Whether in a professional or personal setting, you make decisions that impact financial well-being. Rarely do you want to admit when there are financial struggles or that an idea has not turned out as expected. In a business, this desire to appear financially sound can lead to decisions that compromise the integrity of the individual as well as the financial documents presented to investors, creditors, managers, and employees.
Ultimately, it is the responsibility of those preparing financial information to protect the users by presenting accurate records. In reality, there can be great pressure to do something that makes the organization look better. But at the end of the day, you have to look at yourself in the mirror and decide whether you respect the person looking back at you.
Upon successful completion of the course material, you will be able to:
- Evaluate the importance of integrity in financial decision making.
- Textbook: Foundations of Financial Management
- Website: Connect
Chapter 11 of Proverbs digs into the concept of “evil desires.” Verse 20 says, “The Lord detests those whose hearts are perverse, but he delights in those whose ways are blameless” (New International Version). We are called to be blameless and live with integrity.
Integrity is doing the right thing, even when nobody else would know the difference, and accepting responsibility for your actions. The Lord delights in that. If you make small compromises, you set yourself up for greater temptation and risk in the future. Fortunately, you have the opportunity to equip yourself with integrity, and God promises that He will never give you more than you can handle.
Oswald Chambers (1992), in his book My Utmost for His Highest, says that “wherever there is vision, there is also a life of honesty and integrity, because the vision gives me the moral incentive… [But] once we lose sight of God, we begin to be reckless.”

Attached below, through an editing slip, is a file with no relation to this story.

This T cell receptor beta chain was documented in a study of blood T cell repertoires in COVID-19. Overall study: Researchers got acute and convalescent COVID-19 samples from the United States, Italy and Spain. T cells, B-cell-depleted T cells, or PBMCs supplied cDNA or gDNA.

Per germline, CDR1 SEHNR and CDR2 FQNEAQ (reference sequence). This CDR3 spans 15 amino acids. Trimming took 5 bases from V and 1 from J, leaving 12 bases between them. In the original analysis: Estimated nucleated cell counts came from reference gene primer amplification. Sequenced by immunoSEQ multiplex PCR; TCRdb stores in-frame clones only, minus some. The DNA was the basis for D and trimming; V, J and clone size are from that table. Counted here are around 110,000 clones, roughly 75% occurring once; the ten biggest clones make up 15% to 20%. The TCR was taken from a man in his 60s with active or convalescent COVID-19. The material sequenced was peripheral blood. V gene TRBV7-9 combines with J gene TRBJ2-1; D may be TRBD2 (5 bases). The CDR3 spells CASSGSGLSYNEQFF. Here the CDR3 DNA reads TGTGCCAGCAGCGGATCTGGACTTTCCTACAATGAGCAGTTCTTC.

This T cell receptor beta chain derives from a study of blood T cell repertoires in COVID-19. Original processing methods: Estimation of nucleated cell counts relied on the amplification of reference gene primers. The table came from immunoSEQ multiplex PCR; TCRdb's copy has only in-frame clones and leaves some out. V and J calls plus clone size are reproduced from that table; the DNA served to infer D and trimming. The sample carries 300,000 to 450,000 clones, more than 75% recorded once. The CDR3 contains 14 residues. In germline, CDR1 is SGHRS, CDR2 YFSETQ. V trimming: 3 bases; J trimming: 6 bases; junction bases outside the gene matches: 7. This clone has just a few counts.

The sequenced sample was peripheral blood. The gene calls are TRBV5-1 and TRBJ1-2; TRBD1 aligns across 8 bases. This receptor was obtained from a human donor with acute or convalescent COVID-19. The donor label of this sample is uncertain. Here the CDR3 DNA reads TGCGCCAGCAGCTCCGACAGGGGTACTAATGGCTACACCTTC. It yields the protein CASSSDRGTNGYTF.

Chambers, O. (1992). My utmost for His highest. Discovery House.
- Review the rubric to make sure you understand the criteria for earning your grade.
- Read the “Getting Started” and the “Background Information” sections above.
- Read, in your Bible, Proverbs 11:1–20.
- Navigate to the discussion thread and answer the following questions:
- What does this passage teach us about personal integrity?
- How can this passage guide a corporation in its commitment to integrity as applied to the reporting of financial information?
- Your initial post is due by the end of the fourth day of the workshop.
- Read and respond to one of your classmates’ postings, as well as any follow-up instructor questions directed to you, by the end of the workshop.
- Use headings to organize your answers so that it is clear to which question(s) you are replying and to facilitate your classmates’ responses and any questions from your instructor.
- Your postings should also:
- Be well-developed by providing clear answers with evidence of critical thinking.
- Add greater depth to the discussion by introducing new ideas.
- Provide clarification to classmates’ questions and provide insight into the discussion.